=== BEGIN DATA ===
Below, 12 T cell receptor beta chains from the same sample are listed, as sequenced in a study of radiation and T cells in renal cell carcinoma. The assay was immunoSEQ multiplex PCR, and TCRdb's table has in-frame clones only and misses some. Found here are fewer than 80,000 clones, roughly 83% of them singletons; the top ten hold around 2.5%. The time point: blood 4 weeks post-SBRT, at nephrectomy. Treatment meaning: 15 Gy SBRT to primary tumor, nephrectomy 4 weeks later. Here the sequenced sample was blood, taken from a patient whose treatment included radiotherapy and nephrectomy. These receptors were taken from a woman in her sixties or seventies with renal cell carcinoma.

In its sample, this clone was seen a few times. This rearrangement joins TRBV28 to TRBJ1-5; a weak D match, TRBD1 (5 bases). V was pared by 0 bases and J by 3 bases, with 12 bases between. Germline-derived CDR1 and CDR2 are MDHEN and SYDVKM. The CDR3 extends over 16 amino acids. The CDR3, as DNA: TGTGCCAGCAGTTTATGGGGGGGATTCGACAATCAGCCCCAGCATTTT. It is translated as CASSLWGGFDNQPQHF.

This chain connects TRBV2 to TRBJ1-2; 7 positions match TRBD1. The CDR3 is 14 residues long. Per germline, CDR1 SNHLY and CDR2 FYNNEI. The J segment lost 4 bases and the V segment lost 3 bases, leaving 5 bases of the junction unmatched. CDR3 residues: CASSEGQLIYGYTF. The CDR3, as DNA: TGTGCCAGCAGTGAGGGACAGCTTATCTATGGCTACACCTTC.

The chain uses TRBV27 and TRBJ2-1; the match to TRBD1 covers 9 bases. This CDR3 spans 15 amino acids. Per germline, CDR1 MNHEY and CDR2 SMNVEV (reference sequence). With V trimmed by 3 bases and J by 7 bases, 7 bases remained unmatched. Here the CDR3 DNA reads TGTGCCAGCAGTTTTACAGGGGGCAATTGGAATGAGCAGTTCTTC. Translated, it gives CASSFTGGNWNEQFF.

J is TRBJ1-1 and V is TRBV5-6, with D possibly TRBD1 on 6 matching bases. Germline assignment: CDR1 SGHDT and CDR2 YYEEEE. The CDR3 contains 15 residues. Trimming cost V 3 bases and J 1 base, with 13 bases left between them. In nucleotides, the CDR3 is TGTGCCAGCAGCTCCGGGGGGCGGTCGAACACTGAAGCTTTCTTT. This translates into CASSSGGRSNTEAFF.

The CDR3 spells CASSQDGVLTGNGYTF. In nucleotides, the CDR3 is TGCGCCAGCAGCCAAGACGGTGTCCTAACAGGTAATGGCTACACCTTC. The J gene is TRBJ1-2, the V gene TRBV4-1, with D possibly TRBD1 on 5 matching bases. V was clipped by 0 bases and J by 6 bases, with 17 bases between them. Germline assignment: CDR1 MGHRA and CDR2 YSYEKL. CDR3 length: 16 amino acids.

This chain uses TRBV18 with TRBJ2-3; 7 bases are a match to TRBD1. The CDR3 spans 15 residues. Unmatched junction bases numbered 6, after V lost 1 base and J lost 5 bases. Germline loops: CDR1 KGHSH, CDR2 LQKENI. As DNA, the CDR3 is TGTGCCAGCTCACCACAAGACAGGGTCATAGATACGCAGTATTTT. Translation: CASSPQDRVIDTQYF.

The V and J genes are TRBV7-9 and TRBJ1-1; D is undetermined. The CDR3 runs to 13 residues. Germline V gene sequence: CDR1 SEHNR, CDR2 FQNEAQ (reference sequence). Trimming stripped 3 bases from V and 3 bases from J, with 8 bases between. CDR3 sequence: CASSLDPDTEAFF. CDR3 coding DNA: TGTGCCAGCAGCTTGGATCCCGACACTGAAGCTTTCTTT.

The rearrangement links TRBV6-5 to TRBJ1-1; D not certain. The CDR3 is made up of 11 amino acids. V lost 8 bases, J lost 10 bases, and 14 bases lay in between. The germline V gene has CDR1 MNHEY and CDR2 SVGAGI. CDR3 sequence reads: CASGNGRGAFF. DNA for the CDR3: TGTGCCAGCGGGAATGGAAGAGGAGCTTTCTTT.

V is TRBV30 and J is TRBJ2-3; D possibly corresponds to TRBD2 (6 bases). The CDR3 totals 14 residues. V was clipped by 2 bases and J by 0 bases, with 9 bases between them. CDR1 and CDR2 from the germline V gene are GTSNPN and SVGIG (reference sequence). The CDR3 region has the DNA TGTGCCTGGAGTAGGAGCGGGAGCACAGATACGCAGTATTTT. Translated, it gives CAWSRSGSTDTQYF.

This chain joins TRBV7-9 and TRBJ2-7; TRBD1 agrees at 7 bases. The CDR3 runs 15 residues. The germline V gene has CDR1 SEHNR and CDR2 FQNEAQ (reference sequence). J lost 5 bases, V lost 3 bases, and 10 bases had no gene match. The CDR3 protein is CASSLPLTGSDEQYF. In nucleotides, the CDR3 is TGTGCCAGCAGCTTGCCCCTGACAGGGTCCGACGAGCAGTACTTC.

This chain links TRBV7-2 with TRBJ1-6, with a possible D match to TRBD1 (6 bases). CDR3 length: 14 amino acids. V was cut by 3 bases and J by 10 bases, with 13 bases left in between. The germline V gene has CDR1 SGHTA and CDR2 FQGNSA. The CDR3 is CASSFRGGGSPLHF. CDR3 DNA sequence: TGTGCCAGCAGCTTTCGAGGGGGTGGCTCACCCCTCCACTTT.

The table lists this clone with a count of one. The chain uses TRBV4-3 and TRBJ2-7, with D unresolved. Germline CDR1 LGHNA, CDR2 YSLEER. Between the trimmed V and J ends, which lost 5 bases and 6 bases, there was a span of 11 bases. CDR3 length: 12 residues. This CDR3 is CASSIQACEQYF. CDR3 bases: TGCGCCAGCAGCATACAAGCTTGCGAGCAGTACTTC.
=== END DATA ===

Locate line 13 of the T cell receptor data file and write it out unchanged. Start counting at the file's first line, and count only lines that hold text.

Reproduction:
The table lists this clone with a count of one. The chain uses TRBV4-3 and TRBJ2-7, with D unresolved. Germline CDR1 LGHNA, CDR2 YSLEER. Between the trimmed V and J ends, which lost 5 bases and 6 bases, there was a span of 11 bases. CDR3 length: 12 residues. This CDR3 is CASSIQACEQYF. CDR3 bases: TGCGCCAGCAGCATACAAGCTTGCGAGCAGTACTTC.